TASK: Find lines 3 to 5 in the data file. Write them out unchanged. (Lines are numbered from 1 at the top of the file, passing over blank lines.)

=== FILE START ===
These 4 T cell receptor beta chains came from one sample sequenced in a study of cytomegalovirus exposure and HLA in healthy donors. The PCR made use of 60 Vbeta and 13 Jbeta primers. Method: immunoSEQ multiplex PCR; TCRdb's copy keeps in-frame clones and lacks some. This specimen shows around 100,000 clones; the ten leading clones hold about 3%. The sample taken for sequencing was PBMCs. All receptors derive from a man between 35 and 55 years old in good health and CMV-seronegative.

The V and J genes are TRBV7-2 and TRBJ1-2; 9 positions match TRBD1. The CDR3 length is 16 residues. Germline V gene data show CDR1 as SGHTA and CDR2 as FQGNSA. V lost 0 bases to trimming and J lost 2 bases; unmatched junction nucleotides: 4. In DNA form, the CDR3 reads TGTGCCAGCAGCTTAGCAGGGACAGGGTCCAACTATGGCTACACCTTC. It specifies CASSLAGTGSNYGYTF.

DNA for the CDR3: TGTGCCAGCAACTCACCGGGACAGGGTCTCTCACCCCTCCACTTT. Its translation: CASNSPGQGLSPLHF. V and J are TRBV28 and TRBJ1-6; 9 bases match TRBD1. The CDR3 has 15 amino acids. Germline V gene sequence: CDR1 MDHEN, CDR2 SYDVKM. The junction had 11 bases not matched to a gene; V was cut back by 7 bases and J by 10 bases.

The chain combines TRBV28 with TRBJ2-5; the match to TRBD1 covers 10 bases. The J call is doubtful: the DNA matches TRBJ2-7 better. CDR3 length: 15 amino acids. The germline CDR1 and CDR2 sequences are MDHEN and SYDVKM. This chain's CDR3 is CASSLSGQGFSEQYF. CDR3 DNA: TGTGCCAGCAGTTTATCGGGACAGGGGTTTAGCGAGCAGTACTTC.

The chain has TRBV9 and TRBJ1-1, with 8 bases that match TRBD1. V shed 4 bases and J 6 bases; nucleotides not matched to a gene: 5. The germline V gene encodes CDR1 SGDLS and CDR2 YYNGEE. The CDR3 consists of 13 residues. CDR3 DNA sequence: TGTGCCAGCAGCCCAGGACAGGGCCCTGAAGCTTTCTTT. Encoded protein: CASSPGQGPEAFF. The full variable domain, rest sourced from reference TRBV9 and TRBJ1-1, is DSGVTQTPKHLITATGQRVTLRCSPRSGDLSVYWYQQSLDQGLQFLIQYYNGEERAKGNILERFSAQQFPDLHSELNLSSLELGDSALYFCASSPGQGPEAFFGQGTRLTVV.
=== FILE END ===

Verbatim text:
DNA for the CDR3: TGTGCCAGCAACTCACCGGGACAGGGTCTCTCACCCCTCCACTTT. Its translation: CASNSPGQGLSPLHF. V and J are TRBV28 and TRBJ1-6; 9 bases match TRBD1. The CDR3 has 15 amino acids. Germline V gene sequence: CDR1 MDHEN, CDR2 SYDVKM. The junction had 11 bases not matched to a gene; V was cut back by 7 bases and J by 10 bases.

The chain combines TRBV28 with TRBJ2-5; the match to TRBD1 covers 10 bases. The J call is doubtful: the DNA matches TRBJ2-7 better. CDR3 length: 15 amino acids. The germline CDR1 and CDR2 sequences are MDHEN and SYDVKM. This chain's CDR3 is CASSLSGQGFSEQYF. CDR3 DNA: TGTGCCAGCAGTTTATCGGGACAGGGGTTTAGCGAGCAGTACTTC.

The chain has TRBV9 and TRBJ1-1, with 8 bases that match TRBD1. V shed 4 bases and J 6 bases; nucleotides not matched to a gene: 5. The germline V gene encodes CDR1 SGDLS and CDR2 YYNGEE. The CDR3 consists of 13 residues. CDR3 DNA sequence: TGTGCCAGCAGCCCAGGACAGGGCCCTGAAGCTTTCTTT. Encoded protein: CASSPGQGPEAFF. The full variable domain, rest sourced from reference TRBV9 and TRBJ1-1, is DSGVTQTPKHLITATGQRVTLRCSPRSGDLSVYWYQQSLDQGLQFLIQYYNGEERAKGNILERFSAQQFPDLHSELNLSSLELGDSALYFCASSPGQGPEAFFGQGTRLTVV.